In the U.S. tax system, individuals may either withhold paying their taxes until the April 15th deadline of the following calendar year or they may take the pay-as-you earn (PAYE) approach, in which the estimated tax is paid out throughout the year before taxes are ultimately due. The latter method is used by employers, who are legally required by the federal government to withhold part of their employees' income for taxes, by deducting a portion of their regular paychecks.
When You Should Change Your Withholding Tax
Events That Trigger Changes
The amount of taxes withheld is governed by the following considerations:
- Whether you file for a "married" or "single" rate on your W-4
- Whether you wish to withhold extra funds
- The number of allowances you qualify for
Changes in your household situation, such as the birth of a child or a spouse losing a job, can immediately impact your tax situation. In these situations, it is well worth changing the amount of withholding, to avoid owing a bigger tax bill than necessary.
Will You Marry Me?
If you are married and filing a joint tax return, your taxes may be impacted in the following two ways:
- If your spouse earns an income, your overall household withholding may increase.
- If your spouse doesn't work, your overall withholding will likely decline.
(There are situations in which the separate filing makes sense.)
You Ruined My Life and My W-4!
Divorce can alter your household income, but there is also the matter of alimony, which began receiving a different tax treatment starting in 2019, thanks to the Tax Cuts and Jobs Act that was signed into law in 2017. Under the new tax paradigm, alimony payments will no longer be tax-deductible for the payer, while recipients do not have to declare alimony as income.
Baby Makes Three
Adopting or birthing a child immediately adds a dependent to your household and lessens the overall tax burden, in an effort to compensate for the costs of raising children.
When your children grow up and move out, you must readjust your withholding.
New Digs or New Deductions
When purchasing a home, you must update your withholding to lock in a tax break. Of course, you can leave this task until the end of the year, but you will lose out on opportunity costs. This holds true with any large deductions or credits you may become eligible for within a given year, including education credits, dependent care expenses, and charitable donations.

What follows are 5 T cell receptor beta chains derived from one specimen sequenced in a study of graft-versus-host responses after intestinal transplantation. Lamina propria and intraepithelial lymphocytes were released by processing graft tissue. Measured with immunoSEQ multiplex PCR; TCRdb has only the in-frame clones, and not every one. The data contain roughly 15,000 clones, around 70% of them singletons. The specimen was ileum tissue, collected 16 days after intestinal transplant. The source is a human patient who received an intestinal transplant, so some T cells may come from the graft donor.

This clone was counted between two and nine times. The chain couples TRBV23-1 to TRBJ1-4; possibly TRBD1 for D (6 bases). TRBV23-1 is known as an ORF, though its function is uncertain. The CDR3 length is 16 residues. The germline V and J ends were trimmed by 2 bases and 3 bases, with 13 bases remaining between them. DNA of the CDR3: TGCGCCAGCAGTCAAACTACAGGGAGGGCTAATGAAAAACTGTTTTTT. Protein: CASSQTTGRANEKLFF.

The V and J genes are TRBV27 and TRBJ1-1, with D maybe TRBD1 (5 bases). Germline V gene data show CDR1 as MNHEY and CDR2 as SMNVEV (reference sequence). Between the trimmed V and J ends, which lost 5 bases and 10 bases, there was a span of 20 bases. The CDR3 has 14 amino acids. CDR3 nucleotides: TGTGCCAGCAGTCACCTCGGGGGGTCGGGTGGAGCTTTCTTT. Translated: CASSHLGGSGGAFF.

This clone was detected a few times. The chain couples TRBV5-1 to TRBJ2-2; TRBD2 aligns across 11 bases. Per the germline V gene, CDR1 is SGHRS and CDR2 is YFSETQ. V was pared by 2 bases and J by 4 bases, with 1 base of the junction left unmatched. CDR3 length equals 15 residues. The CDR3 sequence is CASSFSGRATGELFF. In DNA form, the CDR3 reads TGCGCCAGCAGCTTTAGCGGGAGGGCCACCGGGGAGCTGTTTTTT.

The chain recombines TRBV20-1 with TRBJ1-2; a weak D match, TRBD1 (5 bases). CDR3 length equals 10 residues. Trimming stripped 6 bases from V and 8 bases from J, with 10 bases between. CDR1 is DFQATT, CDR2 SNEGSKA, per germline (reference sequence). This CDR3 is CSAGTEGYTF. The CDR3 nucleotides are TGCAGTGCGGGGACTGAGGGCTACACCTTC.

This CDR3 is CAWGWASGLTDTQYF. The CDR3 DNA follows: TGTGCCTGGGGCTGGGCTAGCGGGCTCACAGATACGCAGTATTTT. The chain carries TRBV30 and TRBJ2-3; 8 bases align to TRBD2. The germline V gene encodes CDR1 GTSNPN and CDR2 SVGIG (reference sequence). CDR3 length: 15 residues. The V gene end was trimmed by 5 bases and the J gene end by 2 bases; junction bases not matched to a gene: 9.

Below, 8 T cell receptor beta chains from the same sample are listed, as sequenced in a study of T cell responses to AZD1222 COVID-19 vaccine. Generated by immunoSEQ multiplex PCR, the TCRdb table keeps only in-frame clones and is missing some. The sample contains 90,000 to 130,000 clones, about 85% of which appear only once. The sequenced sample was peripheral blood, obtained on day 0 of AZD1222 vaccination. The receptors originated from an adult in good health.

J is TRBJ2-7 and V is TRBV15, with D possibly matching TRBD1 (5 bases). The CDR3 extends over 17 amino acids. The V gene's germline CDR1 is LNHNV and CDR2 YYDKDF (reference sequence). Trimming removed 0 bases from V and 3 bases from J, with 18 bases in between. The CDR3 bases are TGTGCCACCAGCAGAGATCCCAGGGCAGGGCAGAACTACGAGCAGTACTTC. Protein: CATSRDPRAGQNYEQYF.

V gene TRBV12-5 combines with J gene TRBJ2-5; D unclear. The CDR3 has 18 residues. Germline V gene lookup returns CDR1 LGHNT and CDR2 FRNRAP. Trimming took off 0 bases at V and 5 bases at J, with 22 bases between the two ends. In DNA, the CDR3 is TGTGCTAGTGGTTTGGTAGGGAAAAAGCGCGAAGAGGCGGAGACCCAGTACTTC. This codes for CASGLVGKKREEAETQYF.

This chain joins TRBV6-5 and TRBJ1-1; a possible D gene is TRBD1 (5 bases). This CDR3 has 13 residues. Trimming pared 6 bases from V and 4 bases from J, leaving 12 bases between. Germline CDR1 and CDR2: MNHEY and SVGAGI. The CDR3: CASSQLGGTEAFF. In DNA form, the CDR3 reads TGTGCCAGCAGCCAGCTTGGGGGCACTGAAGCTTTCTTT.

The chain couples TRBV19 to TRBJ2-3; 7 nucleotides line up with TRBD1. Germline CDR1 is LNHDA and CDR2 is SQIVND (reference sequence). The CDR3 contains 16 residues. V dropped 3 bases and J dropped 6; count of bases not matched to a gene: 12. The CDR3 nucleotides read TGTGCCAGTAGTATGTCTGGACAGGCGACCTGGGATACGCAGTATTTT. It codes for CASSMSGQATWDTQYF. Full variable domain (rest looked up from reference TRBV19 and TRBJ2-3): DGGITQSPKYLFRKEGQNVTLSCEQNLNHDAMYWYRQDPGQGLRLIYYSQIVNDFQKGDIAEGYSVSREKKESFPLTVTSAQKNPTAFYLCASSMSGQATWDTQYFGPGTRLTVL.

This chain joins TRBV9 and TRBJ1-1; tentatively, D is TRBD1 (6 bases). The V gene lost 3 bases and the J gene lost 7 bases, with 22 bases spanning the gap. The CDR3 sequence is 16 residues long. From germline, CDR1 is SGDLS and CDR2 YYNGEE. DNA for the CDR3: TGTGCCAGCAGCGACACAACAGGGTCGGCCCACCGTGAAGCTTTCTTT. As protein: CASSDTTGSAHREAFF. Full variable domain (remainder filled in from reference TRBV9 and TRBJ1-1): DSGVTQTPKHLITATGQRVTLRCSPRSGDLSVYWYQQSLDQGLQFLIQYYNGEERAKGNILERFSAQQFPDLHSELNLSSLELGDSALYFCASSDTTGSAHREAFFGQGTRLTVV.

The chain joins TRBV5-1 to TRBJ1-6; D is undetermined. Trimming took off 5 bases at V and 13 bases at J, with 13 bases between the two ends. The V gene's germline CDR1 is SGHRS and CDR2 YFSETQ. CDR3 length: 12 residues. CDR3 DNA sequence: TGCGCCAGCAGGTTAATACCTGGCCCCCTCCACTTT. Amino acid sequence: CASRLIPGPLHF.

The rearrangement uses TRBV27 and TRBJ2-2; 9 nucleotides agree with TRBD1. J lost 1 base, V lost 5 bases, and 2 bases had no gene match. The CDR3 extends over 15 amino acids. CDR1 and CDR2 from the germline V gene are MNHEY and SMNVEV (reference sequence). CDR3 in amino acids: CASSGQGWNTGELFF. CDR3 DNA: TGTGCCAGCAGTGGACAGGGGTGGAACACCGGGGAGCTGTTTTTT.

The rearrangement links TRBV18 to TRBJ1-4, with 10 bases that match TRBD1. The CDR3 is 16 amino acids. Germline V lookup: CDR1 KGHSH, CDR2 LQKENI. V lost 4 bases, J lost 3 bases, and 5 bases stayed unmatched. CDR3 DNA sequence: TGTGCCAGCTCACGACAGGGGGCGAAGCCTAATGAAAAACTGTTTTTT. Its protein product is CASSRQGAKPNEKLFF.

Big Increases in Non-Wage Income
You must adjust your withholding to account for any non-wage income from side businesses, stock dividends, interest income, and so forth. If more taxes aren't withheld throughout the year, to reflect this supplementary income, your bill at tax time can be jarringly large.
Working Two Jobs
According to the IRS, two-income households and individuals who work multiple jobs are vulnerable to withholding disparities. If you are working two jobs, you may split your allowance between them, but you cannot claim the same allowances twice. Similarly, losing a second job allows you to reduce the withholding on your remaining job or claim allowances you were previously holding off on.
Getting Your Withholding Right
The IRS provides features a useful withholding calculator on its website: IRS.gov, and provides worksheets for converting credits to withholding allowances. The site also offers tips to avoid common errors.
While you cannot claim the same allowances as your spouse, you can split them up as needed.
The Bottom Line
People may go years without the need to significantly alter their withholding status. But when life changes do occur, it's worth taking the time to re-file the W-4. If you pay out too much to the government throughout the year, you will be refunded. But if you pay out too little, you may be surprised by a large bill.